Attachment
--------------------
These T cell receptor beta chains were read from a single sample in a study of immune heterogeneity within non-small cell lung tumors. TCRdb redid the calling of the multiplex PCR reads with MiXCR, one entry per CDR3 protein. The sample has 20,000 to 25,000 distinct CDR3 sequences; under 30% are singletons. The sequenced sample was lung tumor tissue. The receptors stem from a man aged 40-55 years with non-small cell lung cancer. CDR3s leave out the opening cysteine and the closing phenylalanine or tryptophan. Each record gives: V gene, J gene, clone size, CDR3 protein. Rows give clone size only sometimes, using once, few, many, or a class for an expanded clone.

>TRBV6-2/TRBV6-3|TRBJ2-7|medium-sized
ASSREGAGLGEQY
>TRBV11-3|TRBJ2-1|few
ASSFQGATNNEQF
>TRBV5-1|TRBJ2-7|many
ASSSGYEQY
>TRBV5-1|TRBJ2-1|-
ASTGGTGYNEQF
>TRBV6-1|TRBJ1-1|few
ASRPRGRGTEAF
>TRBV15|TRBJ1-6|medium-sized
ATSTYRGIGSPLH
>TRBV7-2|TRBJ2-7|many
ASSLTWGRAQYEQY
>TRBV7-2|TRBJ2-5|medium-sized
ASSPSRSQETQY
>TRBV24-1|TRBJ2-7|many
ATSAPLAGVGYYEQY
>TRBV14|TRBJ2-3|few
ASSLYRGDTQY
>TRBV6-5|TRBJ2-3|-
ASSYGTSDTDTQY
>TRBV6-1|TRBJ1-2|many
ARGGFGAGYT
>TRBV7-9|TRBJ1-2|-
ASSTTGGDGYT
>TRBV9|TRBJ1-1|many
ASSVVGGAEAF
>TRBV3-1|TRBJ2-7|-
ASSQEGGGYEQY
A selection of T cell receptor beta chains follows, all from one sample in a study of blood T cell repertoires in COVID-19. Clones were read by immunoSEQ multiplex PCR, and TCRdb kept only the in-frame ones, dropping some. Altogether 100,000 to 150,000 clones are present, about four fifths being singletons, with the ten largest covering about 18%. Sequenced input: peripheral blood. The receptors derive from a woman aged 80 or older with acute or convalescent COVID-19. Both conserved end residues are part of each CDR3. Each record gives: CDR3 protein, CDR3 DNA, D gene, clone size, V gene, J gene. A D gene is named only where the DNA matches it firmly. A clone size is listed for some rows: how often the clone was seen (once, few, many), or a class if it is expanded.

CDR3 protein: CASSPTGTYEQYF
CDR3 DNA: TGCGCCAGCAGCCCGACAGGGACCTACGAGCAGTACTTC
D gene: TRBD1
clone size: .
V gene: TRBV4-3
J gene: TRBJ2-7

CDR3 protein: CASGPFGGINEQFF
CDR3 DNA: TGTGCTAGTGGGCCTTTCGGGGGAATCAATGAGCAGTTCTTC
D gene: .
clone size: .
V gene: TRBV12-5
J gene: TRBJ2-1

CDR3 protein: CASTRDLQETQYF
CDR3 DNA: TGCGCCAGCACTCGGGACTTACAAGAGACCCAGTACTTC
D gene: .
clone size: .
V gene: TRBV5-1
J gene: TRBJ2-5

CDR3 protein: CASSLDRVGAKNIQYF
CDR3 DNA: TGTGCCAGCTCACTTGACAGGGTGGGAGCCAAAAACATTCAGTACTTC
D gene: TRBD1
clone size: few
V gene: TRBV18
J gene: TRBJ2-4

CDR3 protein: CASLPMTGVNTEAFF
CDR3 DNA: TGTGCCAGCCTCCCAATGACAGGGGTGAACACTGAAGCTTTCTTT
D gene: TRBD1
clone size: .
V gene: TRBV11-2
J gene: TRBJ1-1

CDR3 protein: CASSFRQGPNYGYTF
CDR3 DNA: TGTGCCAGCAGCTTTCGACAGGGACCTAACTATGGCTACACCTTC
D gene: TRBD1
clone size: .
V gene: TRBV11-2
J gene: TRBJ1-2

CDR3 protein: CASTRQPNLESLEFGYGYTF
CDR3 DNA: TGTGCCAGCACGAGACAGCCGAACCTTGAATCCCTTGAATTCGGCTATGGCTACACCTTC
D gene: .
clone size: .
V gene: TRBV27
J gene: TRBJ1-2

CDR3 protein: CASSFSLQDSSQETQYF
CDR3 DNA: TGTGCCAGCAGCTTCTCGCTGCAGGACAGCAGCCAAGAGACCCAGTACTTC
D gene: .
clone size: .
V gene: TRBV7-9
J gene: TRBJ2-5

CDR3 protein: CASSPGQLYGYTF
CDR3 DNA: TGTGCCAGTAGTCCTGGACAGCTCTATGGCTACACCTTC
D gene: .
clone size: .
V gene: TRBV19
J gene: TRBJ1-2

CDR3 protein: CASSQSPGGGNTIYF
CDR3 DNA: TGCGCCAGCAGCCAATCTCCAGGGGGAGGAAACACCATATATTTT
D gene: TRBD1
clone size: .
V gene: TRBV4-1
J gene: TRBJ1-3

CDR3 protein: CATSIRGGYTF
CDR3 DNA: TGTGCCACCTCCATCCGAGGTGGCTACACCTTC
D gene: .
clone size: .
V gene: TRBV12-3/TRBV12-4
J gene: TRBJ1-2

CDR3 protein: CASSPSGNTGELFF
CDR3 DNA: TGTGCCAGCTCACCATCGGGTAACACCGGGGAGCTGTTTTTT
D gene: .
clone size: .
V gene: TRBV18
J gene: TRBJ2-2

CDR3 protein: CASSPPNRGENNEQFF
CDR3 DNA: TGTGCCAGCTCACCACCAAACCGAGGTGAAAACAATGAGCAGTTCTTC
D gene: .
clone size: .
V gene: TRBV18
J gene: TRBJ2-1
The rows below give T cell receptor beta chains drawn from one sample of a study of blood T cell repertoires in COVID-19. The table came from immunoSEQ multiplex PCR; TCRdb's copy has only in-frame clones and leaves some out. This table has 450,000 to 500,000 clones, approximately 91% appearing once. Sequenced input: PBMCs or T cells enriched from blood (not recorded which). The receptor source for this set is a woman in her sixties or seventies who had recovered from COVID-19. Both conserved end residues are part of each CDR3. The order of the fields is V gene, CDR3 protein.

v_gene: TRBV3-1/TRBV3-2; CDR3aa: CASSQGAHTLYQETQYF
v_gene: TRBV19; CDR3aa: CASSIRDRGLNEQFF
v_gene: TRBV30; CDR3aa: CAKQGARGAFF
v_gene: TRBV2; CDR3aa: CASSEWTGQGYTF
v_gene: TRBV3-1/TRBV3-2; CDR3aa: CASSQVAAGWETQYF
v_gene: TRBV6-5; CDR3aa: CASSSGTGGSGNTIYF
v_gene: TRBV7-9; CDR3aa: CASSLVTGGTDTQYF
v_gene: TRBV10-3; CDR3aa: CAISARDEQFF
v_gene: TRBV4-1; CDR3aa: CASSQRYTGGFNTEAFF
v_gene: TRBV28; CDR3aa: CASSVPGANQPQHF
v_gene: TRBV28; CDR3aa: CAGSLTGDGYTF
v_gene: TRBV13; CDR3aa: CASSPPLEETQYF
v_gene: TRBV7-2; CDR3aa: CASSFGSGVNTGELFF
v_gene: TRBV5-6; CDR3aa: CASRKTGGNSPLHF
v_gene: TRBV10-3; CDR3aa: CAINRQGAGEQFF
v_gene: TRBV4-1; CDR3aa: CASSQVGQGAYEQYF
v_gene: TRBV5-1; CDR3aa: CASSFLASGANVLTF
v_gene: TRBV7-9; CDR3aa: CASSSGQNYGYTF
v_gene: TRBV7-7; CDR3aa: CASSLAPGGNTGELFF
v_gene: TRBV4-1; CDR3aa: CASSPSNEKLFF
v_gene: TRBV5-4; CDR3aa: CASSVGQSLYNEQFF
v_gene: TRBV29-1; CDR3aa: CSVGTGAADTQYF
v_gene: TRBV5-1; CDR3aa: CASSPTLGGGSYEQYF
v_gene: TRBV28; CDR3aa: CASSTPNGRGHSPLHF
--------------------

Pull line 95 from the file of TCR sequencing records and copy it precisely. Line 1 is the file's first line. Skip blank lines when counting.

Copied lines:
D gene: .